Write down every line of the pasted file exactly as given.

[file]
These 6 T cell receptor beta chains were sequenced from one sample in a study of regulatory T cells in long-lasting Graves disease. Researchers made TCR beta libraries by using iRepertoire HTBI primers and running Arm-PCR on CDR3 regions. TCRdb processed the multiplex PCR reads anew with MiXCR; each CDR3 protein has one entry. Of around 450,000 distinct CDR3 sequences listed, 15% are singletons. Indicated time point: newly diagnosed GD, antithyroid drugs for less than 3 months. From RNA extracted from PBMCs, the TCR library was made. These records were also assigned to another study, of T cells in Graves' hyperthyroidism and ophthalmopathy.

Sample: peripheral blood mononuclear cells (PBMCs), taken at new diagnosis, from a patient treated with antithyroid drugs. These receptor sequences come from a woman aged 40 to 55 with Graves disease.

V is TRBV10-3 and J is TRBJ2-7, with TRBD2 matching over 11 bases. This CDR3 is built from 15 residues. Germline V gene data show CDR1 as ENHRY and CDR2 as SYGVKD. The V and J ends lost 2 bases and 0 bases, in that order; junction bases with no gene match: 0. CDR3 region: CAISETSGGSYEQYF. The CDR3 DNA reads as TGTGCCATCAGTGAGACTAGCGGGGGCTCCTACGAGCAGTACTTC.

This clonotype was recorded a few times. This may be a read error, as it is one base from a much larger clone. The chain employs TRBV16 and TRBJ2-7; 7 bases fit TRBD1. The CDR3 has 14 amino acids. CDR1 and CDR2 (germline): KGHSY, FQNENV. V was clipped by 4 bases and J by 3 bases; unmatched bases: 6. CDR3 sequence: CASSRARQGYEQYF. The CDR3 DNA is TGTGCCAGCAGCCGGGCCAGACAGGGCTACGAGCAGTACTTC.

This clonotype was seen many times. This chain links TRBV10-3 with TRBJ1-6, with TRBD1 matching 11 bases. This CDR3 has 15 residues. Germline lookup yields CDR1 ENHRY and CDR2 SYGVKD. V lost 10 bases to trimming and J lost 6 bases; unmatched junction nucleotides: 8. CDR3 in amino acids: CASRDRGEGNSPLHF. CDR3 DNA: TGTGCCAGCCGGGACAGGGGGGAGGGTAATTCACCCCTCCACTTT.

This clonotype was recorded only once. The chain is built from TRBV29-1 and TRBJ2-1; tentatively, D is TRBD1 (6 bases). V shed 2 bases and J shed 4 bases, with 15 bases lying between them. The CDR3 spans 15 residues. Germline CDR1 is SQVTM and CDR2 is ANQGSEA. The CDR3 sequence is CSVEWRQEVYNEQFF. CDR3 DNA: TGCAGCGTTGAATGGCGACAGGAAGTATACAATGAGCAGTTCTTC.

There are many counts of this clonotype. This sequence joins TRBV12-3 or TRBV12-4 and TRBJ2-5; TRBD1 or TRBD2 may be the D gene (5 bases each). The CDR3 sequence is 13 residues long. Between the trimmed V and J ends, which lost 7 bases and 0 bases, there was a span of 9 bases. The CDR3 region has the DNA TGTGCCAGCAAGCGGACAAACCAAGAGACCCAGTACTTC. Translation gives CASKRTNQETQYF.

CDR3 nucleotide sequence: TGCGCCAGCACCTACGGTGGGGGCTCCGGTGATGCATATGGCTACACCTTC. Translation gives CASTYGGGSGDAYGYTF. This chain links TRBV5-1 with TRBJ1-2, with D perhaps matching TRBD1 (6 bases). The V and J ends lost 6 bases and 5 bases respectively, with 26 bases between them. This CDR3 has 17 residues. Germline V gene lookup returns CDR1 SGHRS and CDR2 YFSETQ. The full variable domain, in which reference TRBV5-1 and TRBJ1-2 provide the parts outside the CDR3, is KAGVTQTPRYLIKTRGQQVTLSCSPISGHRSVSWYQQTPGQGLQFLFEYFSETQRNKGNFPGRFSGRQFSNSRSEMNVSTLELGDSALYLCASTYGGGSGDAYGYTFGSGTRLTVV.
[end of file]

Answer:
These 6 T cell receptor beta chains were sequenced from one sample in a study of regulatory T cells in long-lasting Graves disease. Researchers made TCR beta libraries by using iRepertoire HTBI primers and running Arm-PCR on CDR3 regions. TCRdb processed the multiplex PCR reads anew with MiXCR; each CDR3 protein has one entry. Of around 450,000 distinct CDR3 sequences listed, 15% are singletons. Indicated time point: newly diagnosed GD, antithyroid drugs for less than 3 months. From RNA extracted from PBMCs, the TCR library was made. These records were also assigned to another study, of T cells in Graves' hyperthyroidism and ophthalmopathy.

Sample: peripheral blood mononuclear cells (PBMCs), taken at new diagnosis, from a patient treated with antithyroid drugs. These receptor sequences come from a woman aged 40 to 55 with Graves disease.

V is TRBV10-3 and J is TRBJ2-7, with TRBD2 matching over 11 bases. This CDR3 is built from 15 residues. Germline V gene data show CDR1 as ENHRY and CDR2 as SYGVKD. The V and J ends lost 2 bases and 0 bases, in that order; junction bases with no gene match: 0. CDR3 region: CAISETSGGSYEQYF. The CDR3 DNA reads as TGTGCCATCAGTGAGACTAGCGGGGGCTCCTACGAGCAGTACTTC.

This clonotype was recorded a few times. This may be a read error, as it is one base from a much larger clone. The chain employs TRBV16 and TRBJ2-7; 7 bases fit TRBD1. The CDR3 has 14 amino acids. CDR1 and CDR2 (germline): KGHSY, FQNENV. V was clipped by 4 bases and J by 3 bases; unmatched bases: 6. CDR3 sequence: CASSRARQGYEQYF. The CDR3 DNA is TGTGCCAGCAGCCGGGCCAGACAGGGCTACGAGCAGTACTTC.

This clonotype was seen many times. This chain links TRBV10-3 with TRBJ1-6, with TRBD1 matching 11 bases. This CDR3 has 15 residues. Germline lookup yields CDR1 ENHRY and CDR2 SYGVKD. V lost 10 bases to trimming and J lost 6 bases; unmatched junction nucleotides: 8. CDR3 in amino acids: CASRDRGEGNSPLHF. CDR3 DNA: TGTGCCAGCCGGGACAGGGGGGAGGGTAATTCACCCCTCCACTTT.

This clonotype was recorded only once. The chain is built from TRBV29-1 and TRBJ2-1; tentatively, D is TRBD1 (6 bases). V shed 2 bases and J shed 4 bases, with 15 bases lying between them. The CDR3 spans 15 residues. Germline CDR1 is SQVTM and CDR2 is ANQGSEA. The CDR3 sequence is CSVEWRQEVYNEQFF. CDR3 DNA: TGCAGCGTTGAATGGCGACAGGAAGTATACAATGAGCAGTTCTTC.

There are many counts of this clonotype. This sequence joins TRBV12-3 or TRBV12-4 and TRBJ2-5; TRBD1 or TRBD2 may be the D gene (5 bases each). The CDR3 sequence is 13 residues long. Between the trimmed V and J ends, which lost 7 bases and 0 bases, there was a span of 9 bases. The CDR3 region has the DNA TGTGCCAGCAAGCGGACAAACCAAGAGACCCAGTACTTC. Translation gives CASKRTNQETQYF.

CDR3 nucleotide sequence: TGCGCCAGCACCTACGGTGGGGGCTCCGGTGATGCATATGGCTACACCTTC. Translation gives CASTYGGGSGDAYGYTF. This chain links TRBV5-1 with TRBJ1-2, with D perhaps matching TRBD1 (6 bases). The V and J ends lost 6 bases and 5 bases respectively, with 26 bases between them. This CDR3 has 17 residues. Germline V gene lookup returns CDR1 SGHRS and CDR2 YFSETQ. The full variable domain, in which reference TRBV5-1 and TRBJ1-2 provide the parts outside the CDR3, is KAGVTQTPRYLIKTRGQQVTLSCSPISGHRSVSWYQQTPGQGLQFLFEYFSETQRNKGNFPGRFSGRQFSNSRSEMNVSTLELGDSALYLCASTYGGGSGDAYGYTFGSGTRLTVV.